Real Estate Bankruptcies: When the Bubble Eventually Bursts

J. Robert Nelson
June 5, 2008 — 1,027 views  

In an environment marked by rapidly escalating real estate values, readily available and cheap financing and quick sales, it is difficult to imagine, let alone to plan for, a real estate collapse. Yet, that is precisely the concern of some industry experts. Even Alan Greenspan has commented on what he considers an overheated real estate market and the potential for a bursting of the bubble. Although the precise timing and extent are unknown, a correction in the real estate market is inevitable.

When it occurs, there are several things that will be associated with or a consequence of a real estate "correction". The current run up in values has been facilitated by a prolonged period of cheap money. As interest rates trend up, the cost of ownership will increase and this will impact both owners and prospective purchasers. Particularly for owners and investors who have paid top dollar in an inflated market and financed with minimal, if any, equity, it will not take much of a shift to trigger payment defaults and resulting conflict with lenders. Foreclosures and other enforcement actions will spike and owners, faced with the loss of their investment, will turn to bankruptcy for the protections that it affords, however temporary they may be.

Not only will this “new world” likely increase the sheer number of bankruptcies, it will have a bearing on the strategies utilized and leverage in bankruptcy cases. The following paragraphs focus on some of the pre-reorganization plan implications of a real estate slowdown.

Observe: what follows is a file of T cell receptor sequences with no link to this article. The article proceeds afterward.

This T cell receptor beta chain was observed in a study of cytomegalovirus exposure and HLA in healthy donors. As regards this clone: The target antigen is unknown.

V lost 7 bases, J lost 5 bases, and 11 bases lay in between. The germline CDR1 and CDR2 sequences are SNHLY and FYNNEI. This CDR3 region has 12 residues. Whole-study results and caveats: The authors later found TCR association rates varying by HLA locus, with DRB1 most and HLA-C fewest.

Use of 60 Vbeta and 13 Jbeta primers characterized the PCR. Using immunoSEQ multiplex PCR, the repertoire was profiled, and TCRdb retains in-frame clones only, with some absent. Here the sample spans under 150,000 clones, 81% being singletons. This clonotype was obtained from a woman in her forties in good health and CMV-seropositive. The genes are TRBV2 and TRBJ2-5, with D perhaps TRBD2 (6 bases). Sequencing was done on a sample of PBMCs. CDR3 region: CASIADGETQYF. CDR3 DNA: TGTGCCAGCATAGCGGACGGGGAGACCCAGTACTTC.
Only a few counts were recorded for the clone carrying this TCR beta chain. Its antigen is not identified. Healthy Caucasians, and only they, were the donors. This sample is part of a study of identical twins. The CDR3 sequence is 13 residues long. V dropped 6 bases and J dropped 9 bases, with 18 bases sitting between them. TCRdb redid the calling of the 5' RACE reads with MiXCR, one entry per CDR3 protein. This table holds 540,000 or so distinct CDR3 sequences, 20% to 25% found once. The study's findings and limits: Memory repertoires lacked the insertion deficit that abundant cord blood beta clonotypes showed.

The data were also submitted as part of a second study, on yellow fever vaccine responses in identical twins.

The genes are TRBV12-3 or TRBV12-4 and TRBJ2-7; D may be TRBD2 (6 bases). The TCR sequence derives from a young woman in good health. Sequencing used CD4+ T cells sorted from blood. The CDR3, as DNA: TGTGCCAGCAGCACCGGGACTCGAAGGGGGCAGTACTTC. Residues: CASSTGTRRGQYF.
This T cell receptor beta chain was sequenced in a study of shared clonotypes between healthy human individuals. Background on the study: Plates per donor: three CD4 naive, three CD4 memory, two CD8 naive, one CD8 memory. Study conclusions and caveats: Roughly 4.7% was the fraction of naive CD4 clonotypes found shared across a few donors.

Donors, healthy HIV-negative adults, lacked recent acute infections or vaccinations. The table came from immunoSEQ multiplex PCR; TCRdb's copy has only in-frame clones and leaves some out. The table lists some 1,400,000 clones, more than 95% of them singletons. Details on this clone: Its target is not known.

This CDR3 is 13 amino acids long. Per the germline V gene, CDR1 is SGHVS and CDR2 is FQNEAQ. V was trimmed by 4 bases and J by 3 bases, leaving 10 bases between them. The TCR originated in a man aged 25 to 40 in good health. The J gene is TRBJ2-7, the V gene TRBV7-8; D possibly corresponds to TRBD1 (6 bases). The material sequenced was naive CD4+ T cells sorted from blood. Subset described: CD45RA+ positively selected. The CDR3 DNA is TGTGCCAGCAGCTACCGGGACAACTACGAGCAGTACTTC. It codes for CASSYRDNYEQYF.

Pace of Real Estate Reorganizations

Courts already tend to move real estate cases at a faster pace than other cases. This is particularly true for cases that involve raw land or partially completed projects. It is not unusual in real estate cases for bankruptcy judges early on to establish a tight schedule for submission and consideration of reorganization plans. Indeed, debtors in "single asset real estate" cases [defined in Bankruptcy Code (“Code”) § 101(51B) generally to involve small projects with debt of no more than $4 million], run the risk of losing bankruptcy protection if, within 90 days, they have not either (1) filed a reasonably viable reorganization plan or (2) commenced payments to the secured creditor based on current interest rates and the value of the real estate collateral [Code § 362(d)(3)]. The recent amendment of the Code enacted in the Bankruptcy Abuse Prevention and Consumer Protection Act goes so far as to require bankruptcy courts to conduct status conferences to assure prompt and economical resolution of bankruptcy cases. When these statutory provisions are taken together, it is clear that real estate debtors have been and will continue to be under pressure to perform promptly or lose the potential benefit of bankruptcy. In a market in which interest rates are increasing and values declining, that pressure undoubtedly will be intensified as judges require debtors, in effect, to "put up or shut up".

Automatic Stay Litigation